The Great Recession is causing a lot of Americans to get up out of their barcalounger and take action to create their own big ideas. Ingenuity mixed with a strong dose of optimism is a unique and powerful trait in America.
It's at that exact moment when things really look dire that we come up with some pretty interesting dreams and plow through till they succeed.
Marcus Brotherton, author of, "A Company of Heroes," about the real Band of Brothers, has an idea he's been sharing to bring back books.
Brotherton was a recent guest columnist for Rachelle Gardner's blog, "Rants and Ramblings of a Literary Agent," which, by the way, has won the best blog for writers for the past three years from Writer's Digest -- no small feat. Brotherton put forth the idea of purposely buying books again.
He brings up the case of almond farmers in the 1980's who overcame a dwindling market by pointing out the obvious and actually asking for help. Blue Diamonds put out a series of ads with farmers standing knee deep in almonds imploring people to go buy almonds.
The ploy worked and almonds have been a hot item in the snack food industry ever since. His idea is to ask everyone to just buy one hardcover book a month. If a reader has to, they can go with an eBook or a paperback.
What's even better are all of the comments that came tumbling in from people who said they can't find a book they'd want to read. Thousands of books being published every month and not one would suit their taste.
Fortunately, there's the 110-year-old, American Booksellers Association -- www.bookweb.org -- that has a searchable roster of independent booksellers all over the country, who would be happy to help anyone find a book just right for them, even over the phone.
There were also equally as many people who said that buying a book was not in their budget, which is understandable these days. However, if all of the people who can't afford to buy a book went and got a library card and used it just once a month, the libraries can enjoy a Renaissance as well.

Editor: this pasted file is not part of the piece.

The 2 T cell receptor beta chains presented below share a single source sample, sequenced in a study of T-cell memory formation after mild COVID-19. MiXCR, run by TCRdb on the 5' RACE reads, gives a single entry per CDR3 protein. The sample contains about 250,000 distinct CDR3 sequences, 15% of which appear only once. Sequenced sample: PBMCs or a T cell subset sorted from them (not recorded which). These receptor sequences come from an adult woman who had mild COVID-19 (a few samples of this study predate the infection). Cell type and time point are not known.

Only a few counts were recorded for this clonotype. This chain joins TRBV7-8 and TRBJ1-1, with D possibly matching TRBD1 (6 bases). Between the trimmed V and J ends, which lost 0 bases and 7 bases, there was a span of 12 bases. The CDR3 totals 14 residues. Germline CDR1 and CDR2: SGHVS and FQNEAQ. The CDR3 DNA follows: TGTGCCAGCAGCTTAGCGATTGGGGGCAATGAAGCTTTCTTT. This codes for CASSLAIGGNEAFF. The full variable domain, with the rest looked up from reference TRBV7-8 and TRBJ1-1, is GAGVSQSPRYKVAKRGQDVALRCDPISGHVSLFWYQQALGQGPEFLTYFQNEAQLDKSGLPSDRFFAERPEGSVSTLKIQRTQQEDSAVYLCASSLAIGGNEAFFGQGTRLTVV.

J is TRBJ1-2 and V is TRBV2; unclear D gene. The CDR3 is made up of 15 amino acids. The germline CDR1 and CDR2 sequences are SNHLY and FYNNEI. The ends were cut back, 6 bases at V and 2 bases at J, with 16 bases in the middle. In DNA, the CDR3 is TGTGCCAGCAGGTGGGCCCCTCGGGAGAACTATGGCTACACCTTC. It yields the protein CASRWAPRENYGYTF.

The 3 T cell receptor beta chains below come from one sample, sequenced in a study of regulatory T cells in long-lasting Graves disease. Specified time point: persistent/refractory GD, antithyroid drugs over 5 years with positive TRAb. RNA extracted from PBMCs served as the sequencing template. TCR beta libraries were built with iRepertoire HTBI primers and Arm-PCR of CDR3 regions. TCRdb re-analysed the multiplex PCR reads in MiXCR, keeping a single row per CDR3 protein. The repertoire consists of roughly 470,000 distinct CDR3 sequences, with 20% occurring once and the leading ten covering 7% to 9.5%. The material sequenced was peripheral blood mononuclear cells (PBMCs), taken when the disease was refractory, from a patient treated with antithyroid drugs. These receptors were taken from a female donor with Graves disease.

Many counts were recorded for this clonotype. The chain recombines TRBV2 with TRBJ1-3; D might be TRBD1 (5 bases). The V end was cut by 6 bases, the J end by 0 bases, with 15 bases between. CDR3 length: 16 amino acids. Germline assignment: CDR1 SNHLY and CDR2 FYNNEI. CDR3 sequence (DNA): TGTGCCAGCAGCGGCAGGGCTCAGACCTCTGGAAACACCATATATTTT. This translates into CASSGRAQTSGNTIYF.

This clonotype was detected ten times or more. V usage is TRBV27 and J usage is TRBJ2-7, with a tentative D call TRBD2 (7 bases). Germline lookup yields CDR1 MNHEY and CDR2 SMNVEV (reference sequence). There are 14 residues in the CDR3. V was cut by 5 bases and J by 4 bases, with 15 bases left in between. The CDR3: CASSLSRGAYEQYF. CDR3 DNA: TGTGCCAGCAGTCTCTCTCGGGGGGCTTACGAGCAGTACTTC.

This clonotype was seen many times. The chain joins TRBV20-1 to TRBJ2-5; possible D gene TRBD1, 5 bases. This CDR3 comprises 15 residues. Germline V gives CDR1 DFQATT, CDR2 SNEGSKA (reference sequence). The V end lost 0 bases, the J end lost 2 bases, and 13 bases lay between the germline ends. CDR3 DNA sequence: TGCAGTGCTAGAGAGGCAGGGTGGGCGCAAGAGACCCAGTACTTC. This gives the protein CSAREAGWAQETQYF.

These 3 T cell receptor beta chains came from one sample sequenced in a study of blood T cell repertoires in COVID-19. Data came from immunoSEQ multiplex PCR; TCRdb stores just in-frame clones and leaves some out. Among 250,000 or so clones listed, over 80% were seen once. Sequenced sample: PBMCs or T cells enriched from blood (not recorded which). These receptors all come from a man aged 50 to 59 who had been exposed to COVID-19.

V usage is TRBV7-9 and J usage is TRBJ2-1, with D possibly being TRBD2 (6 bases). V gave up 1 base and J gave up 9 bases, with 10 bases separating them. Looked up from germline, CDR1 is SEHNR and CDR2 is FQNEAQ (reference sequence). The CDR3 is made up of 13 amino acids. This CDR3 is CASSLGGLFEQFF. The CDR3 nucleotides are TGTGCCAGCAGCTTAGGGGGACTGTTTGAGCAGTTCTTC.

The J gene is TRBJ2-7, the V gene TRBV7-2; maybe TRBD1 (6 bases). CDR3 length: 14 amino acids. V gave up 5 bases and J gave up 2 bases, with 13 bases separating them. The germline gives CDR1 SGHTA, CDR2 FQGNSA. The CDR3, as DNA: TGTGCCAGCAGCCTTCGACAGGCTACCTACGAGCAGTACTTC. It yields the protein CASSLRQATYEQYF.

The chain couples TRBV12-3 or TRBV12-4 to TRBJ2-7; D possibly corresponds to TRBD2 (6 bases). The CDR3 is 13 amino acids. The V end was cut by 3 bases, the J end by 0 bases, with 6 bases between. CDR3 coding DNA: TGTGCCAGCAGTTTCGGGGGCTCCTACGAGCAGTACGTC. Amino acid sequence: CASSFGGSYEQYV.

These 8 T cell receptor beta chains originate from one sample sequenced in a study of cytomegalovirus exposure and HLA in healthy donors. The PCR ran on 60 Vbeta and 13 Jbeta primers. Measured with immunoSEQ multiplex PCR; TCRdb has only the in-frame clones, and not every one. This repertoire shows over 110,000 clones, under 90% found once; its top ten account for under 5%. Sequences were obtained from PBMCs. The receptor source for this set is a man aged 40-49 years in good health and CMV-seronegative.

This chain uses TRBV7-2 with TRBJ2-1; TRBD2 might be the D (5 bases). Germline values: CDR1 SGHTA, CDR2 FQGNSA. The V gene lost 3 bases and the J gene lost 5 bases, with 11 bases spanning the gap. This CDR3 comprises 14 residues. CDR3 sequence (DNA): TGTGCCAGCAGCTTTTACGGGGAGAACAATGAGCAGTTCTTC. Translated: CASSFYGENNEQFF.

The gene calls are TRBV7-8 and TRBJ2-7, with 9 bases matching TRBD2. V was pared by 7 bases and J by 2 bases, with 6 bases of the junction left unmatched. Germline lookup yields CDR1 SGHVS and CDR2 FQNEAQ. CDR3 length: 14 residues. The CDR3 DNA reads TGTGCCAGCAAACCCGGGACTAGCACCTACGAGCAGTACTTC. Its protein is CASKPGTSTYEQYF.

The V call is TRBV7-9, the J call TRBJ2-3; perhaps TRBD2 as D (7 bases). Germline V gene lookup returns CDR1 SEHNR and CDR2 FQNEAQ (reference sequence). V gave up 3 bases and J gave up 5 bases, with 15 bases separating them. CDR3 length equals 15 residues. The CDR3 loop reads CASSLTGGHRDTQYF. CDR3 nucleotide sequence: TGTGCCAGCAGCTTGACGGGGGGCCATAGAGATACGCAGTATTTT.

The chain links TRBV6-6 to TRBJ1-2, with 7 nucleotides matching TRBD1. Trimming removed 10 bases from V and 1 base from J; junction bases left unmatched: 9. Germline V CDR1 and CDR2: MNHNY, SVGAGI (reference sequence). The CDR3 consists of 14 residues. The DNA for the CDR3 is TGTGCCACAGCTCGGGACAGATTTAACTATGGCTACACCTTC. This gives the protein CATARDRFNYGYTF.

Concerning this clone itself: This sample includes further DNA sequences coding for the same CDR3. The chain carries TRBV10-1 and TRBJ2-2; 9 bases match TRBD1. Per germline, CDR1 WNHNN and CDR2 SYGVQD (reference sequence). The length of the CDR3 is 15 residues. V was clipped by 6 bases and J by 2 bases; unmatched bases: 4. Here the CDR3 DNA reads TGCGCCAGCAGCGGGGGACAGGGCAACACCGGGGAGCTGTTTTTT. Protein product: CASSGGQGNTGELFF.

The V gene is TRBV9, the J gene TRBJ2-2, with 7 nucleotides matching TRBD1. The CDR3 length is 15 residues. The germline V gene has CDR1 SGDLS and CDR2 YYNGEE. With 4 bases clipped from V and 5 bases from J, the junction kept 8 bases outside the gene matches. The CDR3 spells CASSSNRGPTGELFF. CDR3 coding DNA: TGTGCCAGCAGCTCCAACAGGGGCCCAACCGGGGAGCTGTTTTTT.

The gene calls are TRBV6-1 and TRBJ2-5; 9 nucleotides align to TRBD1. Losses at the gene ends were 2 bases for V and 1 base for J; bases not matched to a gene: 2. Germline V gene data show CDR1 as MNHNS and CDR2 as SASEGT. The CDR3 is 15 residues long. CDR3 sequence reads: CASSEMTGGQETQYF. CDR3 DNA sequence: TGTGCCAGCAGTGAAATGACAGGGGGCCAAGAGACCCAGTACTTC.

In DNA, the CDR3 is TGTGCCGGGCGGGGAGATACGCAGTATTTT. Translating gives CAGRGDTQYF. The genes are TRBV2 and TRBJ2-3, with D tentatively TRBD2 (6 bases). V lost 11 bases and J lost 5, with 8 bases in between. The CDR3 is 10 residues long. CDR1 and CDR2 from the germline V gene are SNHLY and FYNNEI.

You can still do your part to make reading popular once again, even if your wallet is empty.
There's another idea I'd like to add to the mix. It's always been difficult to make reading seem fun, because there's nothing to watch. All of the excitement, thrills and romance is in our heads, which is even better because it's limitless and more private than the internet.
However, that makes it tough to create a reality show around it or have a video go viral on YouTube. No one's going to watch "Reading with the Stars." It's amazing that Oprah managed to make book clubs as popular as they were for a few years, but even then it was the discussion of the books and the camaraderie that sold the audience.
So, let's create a few hundred Flash Mobs all over the country with people spontaneously reciting opening lines to their favorite books in a continual wave across the center of America's shopping malls. We can even put them to music and include synchronized moves. Synchronization managed to make swimming seem more entertaining, and people can do this without getting wet or using nose plugs.
We'll call them First Line Flash Mobs and they can be all thriller with everyone in trench coats or all romance and participants can wear feather boas or tween novels with a crowd in prom attire. The first lines don't have to come from classics or even bestsellers, but from favorites.
Book stores can hand out coupons or even free books and libraries can sign up people for cards. It's an idea with legs that might lead to more great adventures, both in our imagination and the local food courts. More adventures to follow. To find out more about Rachelle Gardner's blog, go to www.MarthaRandolphCarr.com.
Martha's column is distributed exclusively by Cagle Cartoons Inc., newspaper syndicate. Her latest book is the memoir, "A Place to Call Home." E-mail Martha at: Martha@caglecartoons.com.